David Graeber, Laura Bear and Nayanika Mathur were recently in conversation at the London School of Economics (LSE) on the anthropology of bureaucracy. They reflected on the connections between their recent publications that propose a new anthropology of bureaucracy (Bear, Navigating Austerity: Currents of debt Along a South Asian River, Stanford 2015; Graeber, The Utopia of Rules: On Technology, Stupidity, and the Secret Joys of Bureaucracy, Melville, 2015; Mathur, Paper Tiger: Law, Bureaucracy, and the Developmental State in Himalayan India, Cambridge, 2015, Bear and Mathur, Remaking the Public Good: A New Anthropology of Bureaucracy, The Cambridge Journal of Anthropology, Spring 2015).
From a wide-ranging discussion that is available in full here, we present a short summary:
What can the post-office tell us about bureaucracy? How do postal services and the bureaucrats that serve in them embody particular public goods and their inequalities? It is important to focus on the history of the politics of race and class in postal services across the world. For instance, in the United States the post office was once seen as the realisation of solid public service and middle class respectability. With the systematic dismantling of the welfare state, however, it becomes a space of racialized violence expressed in the phrase “going postal.” In Germany there is a distinct history with different break points. It began as a public good drawing on military codes, to become (as shown in Stefan Zweig’s The Post Office Girl) a site of social ressentiment and Freudian angst associated with the rise of new right and left wing politics in the 1920s-30s. In the UK its recent progressive privatisation tracks a different trajectory of aspiration and inequality defined by shareholder politics.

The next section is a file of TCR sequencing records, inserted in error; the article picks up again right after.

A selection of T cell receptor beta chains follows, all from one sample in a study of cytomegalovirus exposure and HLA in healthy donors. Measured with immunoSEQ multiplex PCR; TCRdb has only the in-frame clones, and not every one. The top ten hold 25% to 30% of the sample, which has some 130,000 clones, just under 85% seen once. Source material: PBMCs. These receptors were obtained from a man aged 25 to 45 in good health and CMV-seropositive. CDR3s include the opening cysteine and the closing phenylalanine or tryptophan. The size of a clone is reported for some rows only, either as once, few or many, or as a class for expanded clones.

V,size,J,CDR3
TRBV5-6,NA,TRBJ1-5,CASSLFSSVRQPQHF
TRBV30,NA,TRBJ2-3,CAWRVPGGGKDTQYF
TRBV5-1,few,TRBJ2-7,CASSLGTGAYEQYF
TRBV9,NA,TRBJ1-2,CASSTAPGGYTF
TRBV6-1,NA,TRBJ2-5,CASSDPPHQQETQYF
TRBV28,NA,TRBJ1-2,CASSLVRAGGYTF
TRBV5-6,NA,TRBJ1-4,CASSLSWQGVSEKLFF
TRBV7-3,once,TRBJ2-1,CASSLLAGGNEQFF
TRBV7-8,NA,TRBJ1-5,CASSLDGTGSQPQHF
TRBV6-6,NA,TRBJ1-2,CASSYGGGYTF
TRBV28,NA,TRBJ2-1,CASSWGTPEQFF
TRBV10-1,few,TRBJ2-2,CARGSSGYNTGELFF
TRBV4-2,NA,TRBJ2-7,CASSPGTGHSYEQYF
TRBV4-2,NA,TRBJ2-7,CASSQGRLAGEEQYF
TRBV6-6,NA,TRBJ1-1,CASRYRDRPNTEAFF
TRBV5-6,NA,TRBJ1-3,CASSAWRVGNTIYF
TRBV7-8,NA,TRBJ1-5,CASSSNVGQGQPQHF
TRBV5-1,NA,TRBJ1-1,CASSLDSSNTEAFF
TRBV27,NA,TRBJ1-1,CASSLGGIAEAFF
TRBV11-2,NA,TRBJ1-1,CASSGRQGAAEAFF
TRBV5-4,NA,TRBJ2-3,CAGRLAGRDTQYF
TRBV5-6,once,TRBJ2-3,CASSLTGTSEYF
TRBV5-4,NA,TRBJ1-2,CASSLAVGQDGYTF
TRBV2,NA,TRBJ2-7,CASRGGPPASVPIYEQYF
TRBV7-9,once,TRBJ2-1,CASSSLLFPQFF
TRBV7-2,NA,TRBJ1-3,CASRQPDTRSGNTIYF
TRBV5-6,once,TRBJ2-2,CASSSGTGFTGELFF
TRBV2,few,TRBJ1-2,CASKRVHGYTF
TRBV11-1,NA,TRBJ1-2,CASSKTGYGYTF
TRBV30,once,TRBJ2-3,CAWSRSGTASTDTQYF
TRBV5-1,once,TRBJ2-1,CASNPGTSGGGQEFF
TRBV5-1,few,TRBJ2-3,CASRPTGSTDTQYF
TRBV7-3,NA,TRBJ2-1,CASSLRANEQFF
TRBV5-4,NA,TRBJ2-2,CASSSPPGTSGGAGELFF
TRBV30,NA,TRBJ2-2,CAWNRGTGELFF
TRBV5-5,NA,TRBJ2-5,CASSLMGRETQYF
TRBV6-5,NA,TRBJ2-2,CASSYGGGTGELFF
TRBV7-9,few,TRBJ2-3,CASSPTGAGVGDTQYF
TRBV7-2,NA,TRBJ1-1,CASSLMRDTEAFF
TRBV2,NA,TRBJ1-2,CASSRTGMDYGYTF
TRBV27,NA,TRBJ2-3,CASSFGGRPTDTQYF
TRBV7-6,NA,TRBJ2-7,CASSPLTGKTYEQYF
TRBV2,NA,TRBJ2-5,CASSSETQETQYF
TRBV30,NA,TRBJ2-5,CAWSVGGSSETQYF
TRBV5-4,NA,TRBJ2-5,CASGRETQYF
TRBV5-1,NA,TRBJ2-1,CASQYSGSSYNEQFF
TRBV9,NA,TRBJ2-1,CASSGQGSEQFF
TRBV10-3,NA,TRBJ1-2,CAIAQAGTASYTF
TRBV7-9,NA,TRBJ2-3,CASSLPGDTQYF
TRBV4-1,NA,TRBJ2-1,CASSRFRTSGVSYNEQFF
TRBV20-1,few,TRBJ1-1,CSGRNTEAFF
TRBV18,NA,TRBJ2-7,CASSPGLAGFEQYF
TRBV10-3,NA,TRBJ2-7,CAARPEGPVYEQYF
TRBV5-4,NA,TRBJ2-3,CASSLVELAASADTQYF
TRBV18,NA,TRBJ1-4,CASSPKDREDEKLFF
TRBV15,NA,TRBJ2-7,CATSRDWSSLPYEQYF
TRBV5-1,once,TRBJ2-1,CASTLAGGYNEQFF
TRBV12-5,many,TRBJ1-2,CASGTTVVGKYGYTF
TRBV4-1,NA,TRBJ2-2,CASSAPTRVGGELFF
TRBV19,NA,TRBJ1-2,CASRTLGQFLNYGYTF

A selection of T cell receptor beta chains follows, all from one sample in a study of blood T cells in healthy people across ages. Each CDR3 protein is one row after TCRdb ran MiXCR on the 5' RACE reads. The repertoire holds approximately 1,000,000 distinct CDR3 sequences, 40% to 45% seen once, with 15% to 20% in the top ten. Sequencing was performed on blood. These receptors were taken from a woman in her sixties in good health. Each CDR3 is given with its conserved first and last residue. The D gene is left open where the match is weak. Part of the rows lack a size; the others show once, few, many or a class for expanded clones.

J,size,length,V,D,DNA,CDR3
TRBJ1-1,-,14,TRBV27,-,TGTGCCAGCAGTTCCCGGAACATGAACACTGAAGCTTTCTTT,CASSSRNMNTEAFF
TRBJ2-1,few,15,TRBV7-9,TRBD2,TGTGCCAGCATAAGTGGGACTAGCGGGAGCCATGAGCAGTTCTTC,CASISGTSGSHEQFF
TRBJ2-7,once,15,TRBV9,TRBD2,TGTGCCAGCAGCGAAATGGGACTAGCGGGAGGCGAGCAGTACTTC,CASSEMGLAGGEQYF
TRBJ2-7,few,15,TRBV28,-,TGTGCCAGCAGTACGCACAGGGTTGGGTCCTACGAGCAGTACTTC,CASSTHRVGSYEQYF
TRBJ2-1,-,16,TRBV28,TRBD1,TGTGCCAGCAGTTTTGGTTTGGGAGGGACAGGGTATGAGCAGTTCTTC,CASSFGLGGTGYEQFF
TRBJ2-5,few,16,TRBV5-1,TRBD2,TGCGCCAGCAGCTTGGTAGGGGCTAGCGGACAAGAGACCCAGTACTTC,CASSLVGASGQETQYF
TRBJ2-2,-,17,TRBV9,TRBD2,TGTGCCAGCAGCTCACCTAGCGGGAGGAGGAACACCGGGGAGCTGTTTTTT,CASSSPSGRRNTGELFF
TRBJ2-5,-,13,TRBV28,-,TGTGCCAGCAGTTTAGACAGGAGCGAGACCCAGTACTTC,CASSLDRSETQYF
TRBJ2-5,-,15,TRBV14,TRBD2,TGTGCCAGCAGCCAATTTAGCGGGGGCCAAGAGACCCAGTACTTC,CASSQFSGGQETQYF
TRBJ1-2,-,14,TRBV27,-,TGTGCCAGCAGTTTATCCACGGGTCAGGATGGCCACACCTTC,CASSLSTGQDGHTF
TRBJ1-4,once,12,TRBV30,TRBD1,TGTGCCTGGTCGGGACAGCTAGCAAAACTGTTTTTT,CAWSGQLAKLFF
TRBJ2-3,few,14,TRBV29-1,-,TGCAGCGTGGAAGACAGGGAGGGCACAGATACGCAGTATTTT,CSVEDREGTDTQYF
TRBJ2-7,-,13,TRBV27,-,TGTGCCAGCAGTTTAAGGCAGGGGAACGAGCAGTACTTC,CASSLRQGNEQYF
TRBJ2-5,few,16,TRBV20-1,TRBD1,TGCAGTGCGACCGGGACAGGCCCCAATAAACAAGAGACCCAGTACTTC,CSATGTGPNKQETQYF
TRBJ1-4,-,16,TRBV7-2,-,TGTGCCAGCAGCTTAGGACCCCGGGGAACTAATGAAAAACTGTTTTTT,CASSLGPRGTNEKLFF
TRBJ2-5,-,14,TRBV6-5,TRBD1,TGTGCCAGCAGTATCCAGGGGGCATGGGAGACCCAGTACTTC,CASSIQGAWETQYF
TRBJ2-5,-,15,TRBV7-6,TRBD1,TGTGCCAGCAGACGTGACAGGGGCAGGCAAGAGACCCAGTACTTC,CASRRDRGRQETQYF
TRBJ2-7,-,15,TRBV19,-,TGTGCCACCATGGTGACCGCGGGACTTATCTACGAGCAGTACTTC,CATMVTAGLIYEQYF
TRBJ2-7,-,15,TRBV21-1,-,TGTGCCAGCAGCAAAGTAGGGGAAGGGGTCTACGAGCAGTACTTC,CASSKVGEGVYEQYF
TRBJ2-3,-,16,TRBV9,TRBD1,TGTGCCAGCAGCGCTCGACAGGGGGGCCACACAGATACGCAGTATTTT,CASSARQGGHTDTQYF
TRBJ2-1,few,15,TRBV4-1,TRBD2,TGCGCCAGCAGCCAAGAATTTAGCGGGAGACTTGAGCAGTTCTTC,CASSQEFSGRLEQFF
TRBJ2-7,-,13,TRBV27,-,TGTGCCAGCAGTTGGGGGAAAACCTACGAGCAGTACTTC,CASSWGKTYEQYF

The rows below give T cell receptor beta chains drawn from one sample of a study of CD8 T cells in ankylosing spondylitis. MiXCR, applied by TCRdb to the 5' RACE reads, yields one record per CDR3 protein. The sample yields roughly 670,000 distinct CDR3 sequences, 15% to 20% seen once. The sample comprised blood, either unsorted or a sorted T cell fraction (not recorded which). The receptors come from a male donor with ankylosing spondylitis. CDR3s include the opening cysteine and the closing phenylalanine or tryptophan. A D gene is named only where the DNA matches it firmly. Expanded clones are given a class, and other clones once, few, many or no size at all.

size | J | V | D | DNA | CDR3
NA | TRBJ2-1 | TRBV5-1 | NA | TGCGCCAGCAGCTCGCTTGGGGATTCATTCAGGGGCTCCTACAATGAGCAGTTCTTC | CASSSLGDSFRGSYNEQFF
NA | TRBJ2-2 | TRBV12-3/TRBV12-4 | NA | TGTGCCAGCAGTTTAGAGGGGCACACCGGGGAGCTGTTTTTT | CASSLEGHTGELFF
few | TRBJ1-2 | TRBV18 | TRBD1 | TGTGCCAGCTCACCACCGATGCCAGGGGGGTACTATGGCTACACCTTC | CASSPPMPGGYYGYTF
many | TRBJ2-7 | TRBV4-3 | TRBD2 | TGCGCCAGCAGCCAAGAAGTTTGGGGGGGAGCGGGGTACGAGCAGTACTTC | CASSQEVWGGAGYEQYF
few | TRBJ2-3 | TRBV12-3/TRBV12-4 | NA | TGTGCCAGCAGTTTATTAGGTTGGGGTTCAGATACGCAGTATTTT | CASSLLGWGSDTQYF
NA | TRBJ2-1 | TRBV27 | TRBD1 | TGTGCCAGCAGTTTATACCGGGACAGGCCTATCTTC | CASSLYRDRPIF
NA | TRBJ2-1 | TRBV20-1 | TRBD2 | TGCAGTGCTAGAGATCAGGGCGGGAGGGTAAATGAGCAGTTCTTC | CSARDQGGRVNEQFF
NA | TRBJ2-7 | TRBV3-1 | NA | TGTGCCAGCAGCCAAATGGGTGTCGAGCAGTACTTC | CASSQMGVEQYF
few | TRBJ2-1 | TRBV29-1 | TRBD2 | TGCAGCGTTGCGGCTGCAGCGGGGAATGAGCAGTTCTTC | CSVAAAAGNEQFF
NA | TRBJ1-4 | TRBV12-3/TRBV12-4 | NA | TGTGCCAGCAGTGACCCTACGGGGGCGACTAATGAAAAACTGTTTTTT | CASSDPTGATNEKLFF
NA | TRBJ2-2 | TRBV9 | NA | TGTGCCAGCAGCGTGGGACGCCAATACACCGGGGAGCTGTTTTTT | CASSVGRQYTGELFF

How are bureaucracies both moral and military technologies?
Our comparison of different postal services led us towards a discussion of the technologies that found new bureaucracies. Services such as the railways, postal services, the telegraph are often considered as military technologies – particularly in the context of colonialism. However, these are also moral technologies as they are attempts to shape the legitimacy of rule. The bureaucrat and technician bear the burden of efficiency and of performing a particular kind of ethical self. So bureaucrats and their technologies simultaneously enact utopias and lines of violent force. This is a highly confusing combination for citizens as they interact with them.
Why does the history of bureaucracy matter?
Citizens’ encounters with bureaucracies vary across time and space. How can we reflect on bureaucracy through a historical and comparative frame? Our various research sites of the United States, India, and Madagascar offer interesting points of contrast. In India we discuss how, even today, the state and its associated bureaucratic apparatus is believed to embody an abstract vision of justice; one that it is never able to approximate in practice but the ideal is always held out as a promise. In Madagascar, on the other hand, the state was considered akin to a natural disaster – something you speedily get out of the way of. What methods of comparison at a middle range of analysis are possible across these diverse forms? Technology offers an obvious entry point (as our discussions have shown so far), but what about common usages of language and their performative effects?
What does language reveal about bureaucracy; especially about contemporary financialised bureaucracies?
All three monographs as well as our special issue on the public good explore the financialisation of bureaucratic structures the world over. In this context, it becomes particularly important to pay attention to the common language that is being deployed in public discourse and the new words that are gaining prominence. David has looked at ‘deregulation’ in the United States while Laura, Nayanika, and the contributors to their special issue study the effects of ‘austerity,’ ‘transparency,’ ‘consensus,’ ‘accountability,’ and ‘efficiency.’ Our attempt here is to recast the study of bureaucracy through an ethnographic tracing of the new public goods circulated by usages of these ethically loaded words; and the forms of precarious citizenship that they generate. Taking efficiency as an example, we discussed how the ends of this efficiency are never considered—the accumulation of more profits for the private sector.
Is it difficult to study bureaucracy? Is it possible to not study bureaucracy?